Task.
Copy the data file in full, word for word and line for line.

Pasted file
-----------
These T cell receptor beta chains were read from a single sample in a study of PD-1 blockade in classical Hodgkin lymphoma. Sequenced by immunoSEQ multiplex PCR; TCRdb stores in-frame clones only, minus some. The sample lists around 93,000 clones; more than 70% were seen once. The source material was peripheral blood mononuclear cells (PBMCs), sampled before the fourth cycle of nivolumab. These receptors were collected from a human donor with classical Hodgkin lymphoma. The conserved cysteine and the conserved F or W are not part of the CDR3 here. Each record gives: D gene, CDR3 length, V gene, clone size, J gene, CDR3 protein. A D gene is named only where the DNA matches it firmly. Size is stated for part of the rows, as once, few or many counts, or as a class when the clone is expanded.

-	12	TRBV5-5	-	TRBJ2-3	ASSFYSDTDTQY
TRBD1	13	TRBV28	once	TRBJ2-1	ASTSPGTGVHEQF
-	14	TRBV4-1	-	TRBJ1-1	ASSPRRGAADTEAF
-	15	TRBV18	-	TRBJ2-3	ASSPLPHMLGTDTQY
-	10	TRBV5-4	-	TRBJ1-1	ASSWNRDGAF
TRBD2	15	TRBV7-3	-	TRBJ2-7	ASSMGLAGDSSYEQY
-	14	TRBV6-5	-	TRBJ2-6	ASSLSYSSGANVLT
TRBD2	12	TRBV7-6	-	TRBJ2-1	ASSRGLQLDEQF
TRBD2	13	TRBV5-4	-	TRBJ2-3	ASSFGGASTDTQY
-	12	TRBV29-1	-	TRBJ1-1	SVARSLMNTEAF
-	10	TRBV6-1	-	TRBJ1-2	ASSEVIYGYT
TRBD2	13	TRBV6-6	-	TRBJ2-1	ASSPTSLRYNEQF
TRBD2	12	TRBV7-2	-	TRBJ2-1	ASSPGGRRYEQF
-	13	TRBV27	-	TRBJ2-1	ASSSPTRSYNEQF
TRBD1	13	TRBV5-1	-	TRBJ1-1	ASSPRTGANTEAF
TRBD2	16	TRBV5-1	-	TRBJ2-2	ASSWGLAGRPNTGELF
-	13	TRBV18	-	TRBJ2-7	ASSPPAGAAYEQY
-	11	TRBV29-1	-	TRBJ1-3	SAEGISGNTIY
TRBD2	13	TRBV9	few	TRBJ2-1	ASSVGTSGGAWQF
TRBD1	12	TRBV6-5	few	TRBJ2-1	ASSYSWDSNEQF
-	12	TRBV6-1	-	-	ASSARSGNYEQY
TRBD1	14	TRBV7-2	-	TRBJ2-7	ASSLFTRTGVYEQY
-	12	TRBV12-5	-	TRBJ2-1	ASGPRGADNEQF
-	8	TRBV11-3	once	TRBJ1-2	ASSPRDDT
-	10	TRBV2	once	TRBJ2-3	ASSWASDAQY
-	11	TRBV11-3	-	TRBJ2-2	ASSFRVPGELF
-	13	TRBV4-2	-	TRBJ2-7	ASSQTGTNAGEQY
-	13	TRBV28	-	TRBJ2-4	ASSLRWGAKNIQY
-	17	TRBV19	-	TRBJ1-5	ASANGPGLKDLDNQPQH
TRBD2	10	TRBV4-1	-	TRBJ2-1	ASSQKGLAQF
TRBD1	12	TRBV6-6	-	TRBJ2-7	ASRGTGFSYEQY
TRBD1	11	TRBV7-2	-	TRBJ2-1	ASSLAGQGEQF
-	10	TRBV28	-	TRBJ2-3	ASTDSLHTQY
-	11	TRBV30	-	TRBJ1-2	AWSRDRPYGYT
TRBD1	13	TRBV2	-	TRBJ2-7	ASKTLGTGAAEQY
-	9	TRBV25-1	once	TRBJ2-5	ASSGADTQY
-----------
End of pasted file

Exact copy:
These T cell receptor beta chains were read from a single sample in a study of PD-1 blockade in classical Hodgkin lymphoma. Sequenced by immunoSEQ multiplex PCR; TCRdb stores in-frame clones only, minus some. The sample lists around 93,000 clones; more than 70% were seen once. The source material was peripheral blood mononuclear cells (PBMCs), sampled before the fourth cycle of nivolumab. These receptors were collected from a human donor with classical Hodgkin lymphoma. The conserved cysteine and the conserved F or W are not part of the CDR3 here. Each record gives: D gene, CDR3 length, V gene, clone size, J gene, CDR3 protein. A D gene is named only where the DNA matches it firmly. Size is stated for part of the rows, as once, few or many counts, or as a class when the clone is expanded.

-	12	TRBV5-5	-	TRBJ2-3	ASSFYSDTDTQY
TRBD1	13	TRBV28	once	TRBJ2-1	ASTSPGTGVHEQF
-	14	TRBV4-1	-	TRBJ1-1	ASSPRRGAADTEAF
-	15	TRBV18	-	TRBJ2-3	ASSPLPHMLGTDTQY
-	10	TRBV5-4	-	TRBJ1-1	ASSWNRDGAF
TRBD2	15	TRBV7-3	-	TRBJ2-7	ASSMGLAGDSSYEQY
-	14	TRBV6-5	-	TRBJ2-6	ASSLSYSSGANVLT
TRBD2	12	TRBV7-6	-	TRBJ2-1	ASSRGLQLDEQF
TRBD2	13	TRBV5-4	-	TRBJ2-3	ASSFGGASTDTQY
-	12	TRBV29-1	-	TRBJ1-1	SVARSLMNTEAF
-	10	TRBV6-1	-	TRBJ1-2	ASSEVIYGYT
TRBD2	13	TRBV6-6	-	TRBJ2-1	ASSPTSLRYNEQF
TRBD2	12	TRBV7-2	-	TRBJ2-1	ASSPGGRRYEQF
-	13	TRBV27	-	TRBJ2-1	ASSSPTRSYNEQF
TRBD1	13	TRBV5-1	-	TRBJ1-1	ASSPRTGANTEAF
TRBD2	16	TRBV5-1	-	TRBJ2-2	ASSWGLAGRPNTGELF
-	13	TRBV18	-	TRBJ2-7	ASSPPAGAAYEQY
-	11	TRBV29-1	-	TRBJ1-3	SAEGISGNTIY
TRBD2	13	TRBV9	few	TRBJ2-1	ASSVGTSGGAWQF
TRBD1	12	TRBV6-5	few	TRBJ2-1	ASSYSWDSNEQF
-	12	TRBV6-1	-	-	ASSARSGNYEQY
TRBD1	14	TRBV7-2	-	TRBJ2-7	ASSLFTRTGVYEQY
-	12	TRBV12-5	-	TRBJ2-1	ASGPRGADNEQF
-	8	TRBV11-3	once	TRBJ1-2	ASSPRDDT
-	10	TRBV2	once	TRBJ2-3	ASSWASDAQY
-	11	TRBV11-3	-	TRBJ2-2	ASSFRVPGELF
-	13	TRBV4-2	-	TRBJ2-7	ASSQTGTNAGEQY
-	13	TRBV28	-	TRBJ2-4	ASSLRWGAKNIQY
-	17	TRBV19	-	TRBJ1-5	ASANGPGLKDLDNQPQH
TRBD2	10	TRBV4-1	-	TRBJ2-1	ASSQKGLAQF
TRBD1	12	TRBV6-6	-	TRBJ2-7	ASRGTGFSYEQY
TRBD1	11	TRBV7-2	-	TRBJ2-1	ASSLAGQGEQF
-	10	TRBV28	-	TRBJ2-3	ASTDSLHTQY
-	11	TRBV30	-	TRBJ1-2	AWSRDRPYGYT
TRBD1	13	TRBV2	-	TRBJ2-7	ASKTLGTGAAEQY
-	9	TRBV25-1	once	TRBJ2-5	ASSGADTQY